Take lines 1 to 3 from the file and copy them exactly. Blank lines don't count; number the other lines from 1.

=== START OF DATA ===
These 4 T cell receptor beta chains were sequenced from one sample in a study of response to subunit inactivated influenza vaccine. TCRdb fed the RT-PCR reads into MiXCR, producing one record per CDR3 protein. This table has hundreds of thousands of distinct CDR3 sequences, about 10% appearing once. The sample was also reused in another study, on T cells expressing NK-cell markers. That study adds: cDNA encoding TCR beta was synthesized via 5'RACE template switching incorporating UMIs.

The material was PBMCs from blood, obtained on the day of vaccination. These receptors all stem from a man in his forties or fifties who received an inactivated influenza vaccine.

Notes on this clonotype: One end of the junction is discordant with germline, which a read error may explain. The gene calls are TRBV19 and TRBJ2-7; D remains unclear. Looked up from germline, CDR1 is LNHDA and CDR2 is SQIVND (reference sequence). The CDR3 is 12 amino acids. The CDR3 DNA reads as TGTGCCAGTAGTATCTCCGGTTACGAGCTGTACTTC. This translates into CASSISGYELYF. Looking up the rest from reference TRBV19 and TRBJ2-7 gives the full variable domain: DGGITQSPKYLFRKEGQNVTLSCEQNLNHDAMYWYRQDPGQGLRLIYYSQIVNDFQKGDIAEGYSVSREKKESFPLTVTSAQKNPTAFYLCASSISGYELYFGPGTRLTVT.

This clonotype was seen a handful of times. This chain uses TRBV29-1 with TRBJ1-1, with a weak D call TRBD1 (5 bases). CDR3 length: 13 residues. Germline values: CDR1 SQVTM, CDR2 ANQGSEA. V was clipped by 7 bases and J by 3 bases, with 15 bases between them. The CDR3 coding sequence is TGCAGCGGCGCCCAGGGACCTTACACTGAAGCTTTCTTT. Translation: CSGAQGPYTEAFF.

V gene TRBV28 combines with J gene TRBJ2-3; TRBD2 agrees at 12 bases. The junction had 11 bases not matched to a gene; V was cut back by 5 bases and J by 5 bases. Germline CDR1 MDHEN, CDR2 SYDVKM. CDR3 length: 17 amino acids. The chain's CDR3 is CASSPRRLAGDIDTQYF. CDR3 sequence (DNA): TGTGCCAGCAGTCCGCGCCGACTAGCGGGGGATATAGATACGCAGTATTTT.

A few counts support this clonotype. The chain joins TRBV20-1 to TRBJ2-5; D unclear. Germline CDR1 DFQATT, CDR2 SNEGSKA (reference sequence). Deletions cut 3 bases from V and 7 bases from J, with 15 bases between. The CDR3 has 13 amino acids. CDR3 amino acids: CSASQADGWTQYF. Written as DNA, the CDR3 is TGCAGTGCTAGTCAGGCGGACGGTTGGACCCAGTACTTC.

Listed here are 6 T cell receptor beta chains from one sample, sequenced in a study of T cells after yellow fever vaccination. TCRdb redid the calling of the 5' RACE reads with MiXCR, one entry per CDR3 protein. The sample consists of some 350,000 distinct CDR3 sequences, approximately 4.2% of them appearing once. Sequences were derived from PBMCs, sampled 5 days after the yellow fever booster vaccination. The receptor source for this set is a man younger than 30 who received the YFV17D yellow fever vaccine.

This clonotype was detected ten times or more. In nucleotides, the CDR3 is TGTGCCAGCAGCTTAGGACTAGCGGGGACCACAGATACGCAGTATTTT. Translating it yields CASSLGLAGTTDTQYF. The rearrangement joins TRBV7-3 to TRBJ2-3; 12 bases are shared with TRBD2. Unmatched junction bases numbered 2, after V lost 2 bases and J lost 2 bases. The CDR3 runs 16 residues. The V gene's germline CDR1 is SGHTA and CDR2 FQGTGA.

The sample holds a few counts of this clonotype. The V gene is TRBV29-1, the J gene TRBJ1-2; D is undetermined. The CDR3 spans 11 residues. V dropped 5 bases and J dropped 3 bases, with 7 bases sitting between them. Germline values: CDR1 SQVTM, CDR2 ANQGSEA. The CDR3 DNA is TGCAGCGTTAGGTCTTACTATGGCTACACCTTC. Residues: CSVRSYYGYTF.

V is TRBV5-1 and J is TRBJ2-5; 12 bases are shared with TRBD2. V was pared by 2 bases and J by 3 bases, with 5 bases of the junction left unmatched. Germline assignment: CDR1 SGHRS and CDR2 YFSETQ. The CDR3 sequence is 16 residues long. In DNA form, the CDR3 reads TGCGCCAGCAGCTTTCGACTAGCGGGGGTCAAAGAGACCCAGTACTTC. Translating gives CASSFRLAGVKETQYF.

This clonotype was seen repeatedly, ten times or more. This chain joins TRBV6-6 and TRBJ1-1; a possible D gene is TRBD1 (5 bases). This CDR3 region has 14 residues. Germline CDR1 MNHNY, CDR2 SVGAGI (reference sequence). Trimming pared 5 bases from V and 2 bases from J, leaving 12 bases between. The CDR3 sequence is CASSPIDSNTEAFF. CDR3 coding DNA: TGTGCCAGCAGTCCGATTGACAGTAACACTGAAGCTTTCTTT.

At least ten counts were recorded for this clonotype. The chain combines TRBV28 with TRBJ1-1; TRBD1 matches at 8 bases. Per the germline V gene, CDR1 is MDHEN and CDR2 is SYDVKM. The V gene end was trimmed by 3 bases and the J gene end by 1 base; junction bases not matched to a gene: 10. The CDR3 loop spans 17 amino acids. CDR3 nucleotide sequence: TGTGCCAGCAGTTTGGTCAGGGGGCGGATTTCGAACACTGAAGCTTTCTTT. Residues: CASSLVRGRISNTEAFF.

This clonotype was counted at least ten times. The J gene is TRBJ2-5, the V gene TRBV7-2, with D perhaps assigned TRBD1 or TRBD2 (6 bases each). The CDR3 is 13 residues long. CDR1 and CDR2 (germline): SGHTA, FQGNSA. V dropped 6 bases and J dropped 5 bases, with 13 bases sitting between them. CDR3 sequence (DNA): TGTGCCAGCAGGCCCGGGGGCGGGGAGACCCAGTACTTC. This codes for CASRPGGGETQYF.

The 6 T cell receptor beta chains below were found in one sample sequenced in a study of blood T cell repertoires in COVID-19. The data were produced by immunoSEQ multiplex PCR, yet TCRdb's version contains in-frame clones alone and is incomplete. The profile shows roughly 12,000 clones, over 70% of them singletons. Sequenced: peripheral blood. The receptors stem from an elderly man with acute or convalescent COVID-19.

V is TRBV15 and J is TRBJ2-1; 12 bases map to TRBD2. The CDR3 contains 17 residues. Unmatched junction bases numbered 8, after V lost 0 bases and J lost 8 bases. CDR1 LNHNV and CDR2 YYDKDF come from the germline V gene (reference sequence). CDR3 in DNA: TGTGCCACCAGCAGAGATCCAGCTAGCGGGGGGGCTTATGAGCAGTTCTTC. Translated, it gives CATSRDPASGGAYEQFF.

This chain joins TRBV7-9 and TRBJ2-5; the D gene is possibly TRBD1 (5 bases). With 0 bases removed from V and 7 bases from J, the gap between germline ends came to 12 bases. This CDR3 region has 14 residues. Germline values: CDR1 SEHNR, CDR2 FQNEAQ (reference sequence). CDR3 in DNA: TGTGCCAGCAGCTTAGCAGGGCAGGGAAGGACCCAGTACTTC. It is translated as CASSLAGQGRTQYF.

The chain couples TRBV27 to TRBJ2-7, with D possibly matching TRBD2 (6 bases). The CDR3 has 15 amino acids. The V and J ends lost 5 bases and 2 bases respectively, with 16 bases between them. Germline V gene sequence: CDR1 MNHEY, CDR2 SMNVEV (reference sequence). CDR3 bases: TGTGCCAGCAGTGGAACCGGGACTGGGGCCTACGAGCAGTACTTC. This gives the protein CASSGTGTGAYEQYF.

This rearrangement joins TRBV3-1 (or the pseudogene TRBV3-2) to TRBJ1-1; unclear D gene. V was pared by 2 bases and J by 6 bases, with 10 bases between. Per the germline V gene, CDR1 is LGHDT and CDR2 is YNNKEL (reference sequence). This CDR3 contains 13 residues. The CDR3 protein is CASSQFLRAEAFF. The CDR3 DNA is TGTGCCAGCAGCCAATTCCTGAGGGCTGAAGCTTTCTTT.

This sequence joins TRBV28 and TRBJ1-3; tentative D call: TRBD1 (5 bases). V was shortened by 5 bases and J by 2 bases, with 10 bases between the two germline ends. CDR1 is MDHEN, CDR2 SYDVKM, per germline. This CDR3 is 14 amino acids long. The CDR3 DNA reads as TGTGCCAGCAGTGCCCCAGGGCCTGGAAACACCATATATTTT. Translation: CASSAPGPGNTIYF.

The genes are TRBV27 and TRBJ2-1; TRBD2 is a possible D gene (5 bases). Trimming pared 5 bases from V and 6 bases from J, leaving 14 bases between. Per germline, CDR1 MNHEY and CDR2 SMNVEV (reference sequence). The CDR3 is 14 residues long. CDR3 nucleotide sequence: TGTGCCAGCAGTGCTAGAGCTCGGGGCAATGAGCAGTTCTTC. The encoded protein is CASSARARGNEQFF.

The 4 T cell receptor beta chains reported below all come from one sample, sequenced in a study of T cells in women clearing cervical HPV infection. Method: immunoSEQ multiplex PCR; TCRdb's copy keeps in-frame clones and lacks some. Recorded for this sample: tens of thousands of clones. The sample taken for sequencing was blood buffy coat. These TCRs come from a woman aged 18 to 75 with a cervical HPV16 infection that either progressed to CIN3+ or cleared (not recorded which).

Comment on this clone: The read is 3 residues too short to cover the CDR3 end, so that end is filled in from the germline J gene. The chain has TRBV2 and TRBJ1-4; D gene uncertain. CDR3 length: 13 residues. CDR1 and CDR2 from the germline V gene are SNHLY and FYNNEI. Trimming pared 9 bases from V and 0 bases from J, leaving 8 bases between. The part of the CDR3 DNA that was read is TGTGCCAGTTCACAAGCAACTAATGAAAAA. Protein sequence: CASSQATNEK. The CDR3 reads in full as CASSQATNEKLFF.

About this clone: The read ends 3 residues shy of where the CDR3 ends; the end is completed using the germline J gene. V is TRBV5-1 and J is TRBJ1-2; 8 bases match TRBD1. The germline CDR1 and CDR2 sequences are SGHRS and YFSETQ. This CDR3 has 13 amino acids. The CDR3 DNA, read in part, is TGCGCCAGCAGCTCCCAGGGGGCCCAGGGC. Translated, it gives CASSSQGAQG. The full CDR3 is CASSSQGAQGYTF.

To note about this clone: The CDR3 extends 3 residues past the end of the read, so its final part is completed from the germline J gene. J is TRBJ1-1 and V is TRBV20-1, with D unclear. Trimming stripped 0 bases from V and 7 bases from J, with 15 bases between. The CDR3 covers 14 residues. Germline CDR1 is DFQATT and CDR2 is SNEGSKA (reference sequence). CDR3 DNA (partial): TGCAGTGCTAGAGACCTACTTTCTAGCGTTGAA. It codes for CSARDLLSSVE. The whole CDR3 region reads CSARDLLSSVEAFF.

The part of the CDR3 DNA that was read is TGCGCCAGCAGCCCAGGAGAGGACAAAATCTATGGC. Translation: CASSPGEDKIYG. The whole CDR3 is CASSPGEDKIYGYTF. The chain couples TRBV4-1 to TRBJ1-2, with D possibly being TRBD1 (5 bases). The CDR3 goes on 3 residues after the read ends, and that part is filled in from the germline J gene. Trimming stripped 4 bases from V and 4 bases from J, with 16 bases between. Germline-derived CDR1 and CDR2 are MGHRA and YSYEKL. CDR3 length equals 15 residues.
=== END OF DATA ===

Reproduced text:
These 4 T cell receptor beta chains were sequenced from one sample in a study of response to subunit inactivated influenza vaccine. TCRdb fed the RT-PCR reads into MiXCR, producing one record per CDR3 protein. This table has hundreds of thousands of distinct CDR3 sequences, about 10% appearing once. The sample was also reused in another study, on T cells expressing NK-cell markers. That study adds: cDNA encoding TCR beta was synthesized via 5'RACE template switching incorporating UMIs.

The material was PBMCs from blood, obtained on the day of vaccination. These receptors all stem from a man in his forties or fifties who received an inactivated influenza vaccine.

Notes on this clonotype: One end of the junction is discordant with germline, which a read error may explain. The gene calls are TRBV19 and TRBJ2-7; D remains unclear. Looked up from germline, CDR1 is LNHDA and CDR2 is SQIVND (reference sequence). The CDR3 is 12 amino acids. The CDR3 DNA reads as TGTGCCAGTAGTATCTCCGGTTACGAGCTGTACTTC. This translates into CASSISGYELYF. Looking up the rest from reference TRBV19 and TRBJ2-7 gives the full variable domain: DGGITQSPKYLFRKEGQNVTLSCEQNLNHDAMYWYRQDPGQGLRLIYYSQIVNDFQKGDIAEGYSVSREKKESFPLTVTSAQKNPTAFYLCASSISGYELYFGPGTRLTVT.